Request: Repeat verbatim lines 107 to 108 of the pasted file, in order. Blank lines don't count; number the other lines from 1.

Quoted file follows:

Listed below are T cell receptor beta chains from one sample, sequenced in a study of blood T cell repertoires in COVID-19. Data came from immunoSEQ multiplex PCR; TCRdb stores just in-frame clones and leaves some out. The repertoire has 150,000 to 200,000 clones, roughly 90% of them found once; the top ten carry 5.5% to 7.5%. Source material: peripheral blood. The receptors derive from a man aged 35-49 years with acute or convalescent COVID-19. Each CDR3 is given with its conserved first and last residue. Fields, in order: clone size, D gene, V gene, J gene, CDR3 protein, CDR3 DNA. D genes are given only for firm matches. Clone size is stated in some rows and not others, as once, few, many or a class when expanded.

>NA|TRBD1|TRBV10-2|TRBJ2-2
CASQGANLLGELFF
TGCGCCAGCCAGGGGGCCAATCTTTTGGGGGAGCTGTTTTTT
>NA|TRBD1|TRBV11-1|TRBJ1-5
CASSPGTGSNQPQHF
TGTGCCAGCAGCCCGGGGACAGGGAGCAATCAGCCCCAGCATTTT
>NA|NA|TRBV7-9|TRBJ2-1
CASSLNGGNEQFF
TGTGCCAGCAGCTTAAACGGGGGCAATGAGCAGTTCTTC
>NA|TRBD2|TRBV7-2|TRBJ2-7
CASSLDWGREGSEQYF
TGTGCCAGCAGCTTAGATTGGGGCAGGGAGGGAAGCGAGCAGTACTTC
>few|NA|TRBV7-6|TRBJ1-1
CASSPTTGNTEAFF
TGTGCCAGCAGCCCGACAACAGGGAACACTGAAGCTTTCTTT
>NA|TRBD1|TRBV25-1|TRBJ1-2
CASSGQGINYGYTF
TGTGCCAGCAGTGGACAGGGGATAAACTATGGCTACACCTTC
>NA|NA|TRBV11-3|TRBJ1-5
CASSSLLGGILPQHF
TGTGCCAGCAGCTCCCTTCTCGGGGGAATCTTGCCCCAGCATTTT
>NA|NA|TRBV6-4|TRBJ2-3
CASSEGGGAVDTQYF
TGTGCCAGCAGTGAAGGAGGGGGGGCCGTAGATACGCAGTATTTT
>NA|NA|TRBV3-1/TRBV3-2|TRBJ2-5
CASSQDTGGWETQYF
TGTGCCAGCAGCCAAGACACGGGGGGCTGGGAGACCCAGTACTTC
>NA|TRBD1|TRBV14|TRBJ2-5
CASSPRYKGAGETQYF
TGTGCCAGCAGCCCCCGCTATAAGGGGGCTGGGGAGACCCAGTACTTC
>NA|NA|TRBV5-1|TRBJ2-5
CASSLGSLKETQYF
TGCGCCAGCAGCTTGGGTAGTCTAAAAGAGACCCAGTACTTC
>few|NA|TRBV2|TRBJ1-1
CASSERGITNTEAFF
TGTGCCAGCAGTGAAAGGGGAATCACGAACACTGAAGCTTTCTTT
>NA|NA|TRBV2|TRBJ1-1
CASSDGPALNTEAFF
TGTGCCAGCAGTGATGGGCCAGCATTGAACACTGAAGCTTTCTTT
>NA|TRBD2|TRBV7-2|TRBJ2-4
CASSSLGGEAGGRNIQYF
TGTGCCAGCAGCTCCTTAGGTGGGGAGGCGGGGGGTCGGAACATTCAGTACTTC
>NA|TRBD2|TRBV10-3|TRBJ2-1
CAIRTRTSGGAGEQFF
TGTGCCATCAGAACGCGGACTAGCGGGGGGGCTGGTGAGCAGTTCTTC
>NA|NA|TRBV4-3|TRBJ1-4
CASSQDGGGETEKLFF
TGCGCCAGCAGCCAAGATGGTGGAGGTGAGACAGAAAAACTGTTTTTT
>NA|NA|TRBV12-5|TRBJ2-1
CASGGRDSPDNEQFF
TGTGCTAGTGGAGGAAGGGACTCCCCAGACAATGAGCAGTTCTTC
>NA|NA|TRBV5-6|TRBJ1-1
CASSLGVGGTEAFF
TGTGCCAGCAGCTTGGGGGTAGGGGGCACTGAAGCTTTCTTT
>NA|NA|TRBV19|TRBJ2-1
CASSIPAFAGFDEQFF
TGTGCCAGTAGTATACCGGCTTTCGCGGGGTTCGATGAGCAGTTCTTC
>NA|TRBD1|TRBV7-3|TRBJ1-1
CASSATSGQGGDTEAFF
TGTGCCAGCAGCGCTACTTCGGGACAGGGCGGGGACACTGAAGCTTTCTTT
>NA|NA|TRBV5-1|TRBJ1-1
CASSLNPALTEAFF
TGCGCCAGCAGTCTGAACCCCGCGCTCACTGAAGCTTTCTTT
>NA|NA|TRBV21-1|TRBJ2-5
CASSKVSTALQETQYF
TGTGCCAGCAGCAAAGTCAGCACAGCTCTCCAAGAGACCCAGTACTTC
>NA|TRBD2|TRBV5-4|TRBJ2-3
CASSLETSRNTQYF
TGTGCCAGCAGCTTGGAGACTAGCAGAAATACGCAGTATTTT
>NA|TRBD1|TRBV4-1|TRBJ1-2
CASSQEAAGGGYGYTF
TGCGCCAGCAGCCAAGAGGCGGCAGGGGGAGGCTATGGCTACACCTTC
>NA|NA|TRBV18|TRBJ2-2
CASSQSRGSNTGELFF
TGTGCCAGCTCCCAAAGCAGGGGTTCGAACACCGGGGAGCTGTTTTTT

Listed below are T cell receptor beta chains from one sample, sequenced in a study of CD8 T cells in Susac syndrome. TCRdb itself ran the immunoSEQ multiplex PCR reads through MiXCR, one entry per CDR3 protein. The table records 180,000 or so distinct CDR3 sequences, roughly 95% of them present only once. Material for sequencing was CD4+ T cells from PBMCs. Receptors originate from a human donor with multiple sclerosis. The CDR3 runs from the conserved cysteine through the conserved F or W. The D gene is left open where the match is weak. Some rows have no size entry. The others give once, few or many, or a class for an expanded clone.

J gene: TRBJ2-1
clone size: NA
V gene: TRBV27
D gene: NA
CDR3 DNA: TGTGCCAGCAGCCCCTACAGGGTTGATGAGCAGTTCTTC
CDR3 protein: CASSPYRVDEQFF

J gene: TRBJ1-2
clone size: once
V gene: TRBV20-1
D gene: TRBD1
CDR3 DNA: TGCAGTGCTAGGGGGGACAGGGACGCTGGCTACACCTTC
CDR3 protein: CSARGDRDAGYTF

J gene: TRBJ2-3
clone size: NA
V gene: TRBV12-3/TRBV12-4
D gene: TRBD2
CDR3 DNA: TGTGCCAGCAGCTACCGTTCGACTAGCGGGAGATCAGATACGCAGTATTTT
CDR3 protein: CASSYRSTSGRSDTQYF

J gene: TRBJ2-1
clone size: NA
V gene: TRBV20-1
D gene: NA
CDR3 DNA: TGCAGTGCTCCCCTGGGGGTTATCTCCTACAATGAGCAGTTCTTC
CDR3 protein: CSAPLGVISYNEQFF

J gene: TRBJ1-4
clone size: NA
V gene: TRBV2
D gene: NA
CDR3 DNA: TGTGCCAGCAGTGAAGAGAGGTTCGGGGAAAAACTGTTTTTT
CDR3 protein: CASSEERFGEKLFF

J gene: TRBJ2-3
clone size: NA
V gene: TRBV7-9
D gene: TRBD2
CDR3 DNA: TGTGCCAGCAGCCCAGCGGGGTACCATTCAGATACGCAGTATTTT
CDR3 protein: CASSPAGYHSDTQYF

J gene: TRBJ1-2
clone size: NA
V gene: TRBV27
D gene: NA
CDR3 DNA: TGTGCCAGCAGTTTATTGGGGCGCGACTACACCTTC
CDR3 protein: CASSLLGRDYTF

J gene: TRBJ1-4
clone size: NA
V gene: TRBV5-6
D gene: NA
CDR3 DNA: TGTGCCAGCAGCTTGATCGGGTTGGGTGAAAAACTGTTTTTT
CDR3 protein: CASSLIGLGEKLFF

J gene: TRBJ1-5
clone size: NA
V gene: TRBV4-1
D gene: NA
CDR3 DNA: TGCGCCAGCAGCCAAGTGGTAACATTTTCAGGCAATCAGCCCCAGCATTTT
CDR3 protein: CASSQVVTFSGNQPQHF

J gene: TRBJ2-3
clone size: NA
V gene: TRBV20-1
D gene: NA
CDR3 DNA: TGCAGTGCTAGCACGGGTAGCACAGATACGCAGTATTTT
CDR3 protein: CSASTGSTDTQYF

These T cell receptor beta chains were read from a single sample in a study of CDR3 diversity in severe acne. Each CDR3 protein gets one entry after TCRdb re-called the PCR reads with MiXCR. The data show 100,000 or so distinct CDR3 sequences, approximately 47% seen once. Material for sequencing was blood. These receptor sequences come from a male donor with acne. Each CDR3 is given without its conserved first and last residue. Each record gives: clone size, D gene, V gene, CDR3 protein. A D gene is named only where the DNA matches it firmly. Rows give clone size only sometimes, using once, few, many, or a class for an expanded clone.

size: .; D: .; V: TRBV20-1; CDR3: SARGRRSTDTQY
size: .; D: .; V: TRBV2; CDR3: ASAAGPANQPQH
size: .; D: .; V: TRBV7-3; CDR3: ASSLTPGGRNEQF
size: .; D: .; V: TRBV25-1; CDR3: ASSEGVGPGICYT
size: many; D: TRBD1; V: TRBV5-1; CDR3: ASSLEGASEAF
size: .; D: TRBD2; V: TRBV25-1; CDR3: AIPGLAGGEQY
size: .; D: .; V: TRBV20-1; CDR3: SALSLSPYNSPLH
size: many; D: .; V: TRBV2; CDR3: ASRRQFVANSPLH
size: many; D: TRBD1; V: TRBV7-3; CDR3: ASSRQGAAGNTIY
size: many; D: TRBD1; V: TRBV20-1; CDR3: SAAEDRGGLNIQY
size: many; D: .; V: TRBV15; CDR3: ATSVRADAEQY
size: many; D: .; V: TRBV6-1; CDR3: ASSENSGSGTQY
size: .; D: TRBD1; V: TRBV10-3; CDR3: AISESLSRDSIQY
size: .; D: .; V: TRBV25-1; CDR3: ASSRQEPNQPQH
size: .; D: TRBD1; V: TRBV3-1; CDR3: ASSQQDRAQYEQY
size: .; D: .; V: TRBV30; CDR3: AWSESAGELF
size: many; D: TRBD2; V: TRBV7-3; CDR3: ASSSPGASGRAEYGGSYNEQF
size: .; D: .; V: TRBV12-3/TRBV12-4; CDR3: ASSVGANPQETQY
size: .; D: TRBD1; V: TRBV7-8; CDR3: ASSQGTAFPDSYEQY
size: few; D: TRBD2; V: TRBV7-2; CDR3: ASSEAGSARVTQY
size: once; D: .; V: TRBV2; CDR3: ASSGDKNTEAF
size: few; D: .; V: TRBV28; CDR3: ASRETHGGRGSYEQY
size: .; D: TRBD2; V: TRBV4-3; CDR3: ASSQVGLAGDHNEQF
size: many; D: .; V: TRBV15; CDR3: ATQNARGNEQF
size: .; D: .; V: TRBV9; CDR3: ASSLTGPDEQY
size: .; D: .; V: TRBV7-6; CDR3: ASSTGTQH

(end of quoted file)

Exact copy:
CDR3 protein: CASSEERFGEKLFF

J gene: TRBJ2-3